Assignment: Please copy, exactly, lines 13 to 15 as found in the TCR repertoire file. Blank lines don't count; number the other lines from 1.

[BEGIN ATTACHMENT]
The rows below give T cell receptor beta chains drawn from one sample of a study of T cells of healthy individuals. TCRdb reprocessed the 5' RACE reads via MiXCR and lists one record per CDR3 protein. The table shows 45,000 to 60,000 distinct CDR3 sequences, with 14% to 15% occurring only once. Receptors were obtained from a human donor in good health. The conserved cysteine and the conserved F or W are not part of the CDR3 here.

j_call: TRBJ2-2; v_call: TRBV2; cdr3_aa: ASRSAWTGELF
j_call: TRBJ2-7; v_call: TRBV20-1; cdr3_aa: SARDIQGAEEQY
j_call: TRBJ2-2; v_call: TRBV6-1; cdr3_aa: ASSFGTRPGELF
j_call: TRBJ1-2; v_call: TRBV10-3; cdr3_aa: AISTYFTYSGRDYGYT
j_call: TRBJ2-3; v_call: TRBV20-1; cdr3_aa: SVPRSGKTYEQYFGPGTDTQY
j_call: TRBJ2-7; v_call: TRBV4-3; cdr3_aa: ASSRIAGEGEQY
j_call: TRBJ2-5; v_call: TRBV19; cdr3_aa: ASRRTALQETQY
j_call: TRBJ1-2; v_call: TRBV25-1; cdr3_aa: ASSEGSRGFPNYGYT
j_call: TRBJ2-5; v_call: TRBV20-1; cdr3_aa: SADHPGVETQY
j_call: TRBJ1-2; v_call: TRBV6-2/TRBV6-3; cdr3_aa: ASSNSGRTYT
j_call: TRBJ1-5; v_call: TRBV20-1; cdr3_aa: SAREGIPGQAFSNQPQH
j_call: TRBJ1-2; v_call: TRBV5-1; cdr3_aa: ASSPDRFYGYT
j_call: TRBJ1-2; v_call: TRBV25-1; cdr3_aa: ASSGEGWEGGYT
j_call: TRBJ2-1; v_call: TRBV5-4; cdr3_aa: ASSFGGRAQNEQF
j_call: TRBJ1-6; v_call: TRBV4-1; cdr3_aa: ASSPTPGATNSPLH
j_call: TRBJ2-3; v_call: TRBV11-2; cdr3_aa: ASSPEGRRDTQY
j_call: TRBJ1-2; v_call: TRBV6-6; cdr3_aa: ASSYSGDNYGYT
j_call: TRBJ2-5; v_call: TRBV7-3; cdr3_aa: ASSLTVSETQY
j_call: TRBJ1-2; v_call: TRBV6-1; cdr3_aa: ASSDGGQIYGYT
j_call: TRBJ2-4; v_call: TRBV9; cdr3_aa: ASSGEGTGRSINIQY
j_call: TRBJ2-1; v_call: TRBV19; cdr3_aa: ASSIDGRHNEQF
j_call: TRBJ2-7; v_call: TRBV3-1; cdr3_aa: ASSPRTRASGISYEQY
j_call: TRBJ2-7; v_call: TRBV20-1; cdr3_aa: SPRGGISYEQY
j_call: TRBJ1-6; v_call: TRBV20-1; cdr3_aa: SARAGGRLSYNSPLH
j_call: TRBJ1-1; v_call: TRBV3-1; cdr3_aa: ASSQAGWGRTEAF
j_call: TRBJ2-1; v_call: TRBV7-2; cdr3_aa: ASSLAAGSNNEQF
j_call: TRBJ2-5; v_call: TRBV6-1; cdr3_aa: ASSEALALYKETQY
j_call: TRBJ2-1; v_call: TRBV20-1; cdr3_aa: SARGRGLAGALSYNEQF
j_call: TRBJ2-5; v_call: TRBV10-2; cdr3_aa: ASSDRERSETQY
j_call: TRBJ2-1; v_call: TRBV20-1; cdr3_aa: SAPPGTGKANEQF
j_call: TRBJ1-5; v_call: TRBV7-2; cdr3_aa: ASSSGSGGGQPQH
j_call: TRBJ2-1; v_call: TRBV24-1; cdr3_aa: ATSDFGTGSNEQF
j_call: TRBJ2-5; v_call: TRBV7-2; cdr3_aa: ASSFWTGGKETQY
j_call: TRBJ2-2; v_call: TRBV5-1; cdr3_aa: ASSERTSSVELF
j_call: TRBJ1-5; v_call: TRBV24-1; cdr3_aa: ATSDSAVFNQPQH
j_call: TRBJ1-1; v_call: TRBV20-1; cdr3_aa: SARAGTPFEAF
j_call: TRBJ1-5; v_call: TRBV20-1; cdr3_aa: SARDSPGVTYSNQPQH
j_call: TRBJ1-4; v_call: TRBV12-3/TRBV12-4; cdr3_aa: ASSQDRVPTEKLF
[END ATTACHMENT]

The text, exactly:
j_call: TRBJ1-2; v_call: TRBV5-1; cdr3_aa: ASSPDRFYGYT
j_call: TRBJ1-2; v_call: TRBV25-1; cdr3_aa: ASSGEGWEGGYT
j_call: TRBJ2-1; v_call: TRBV5-4; cdr3_aa: ASSFGGRAQNEQF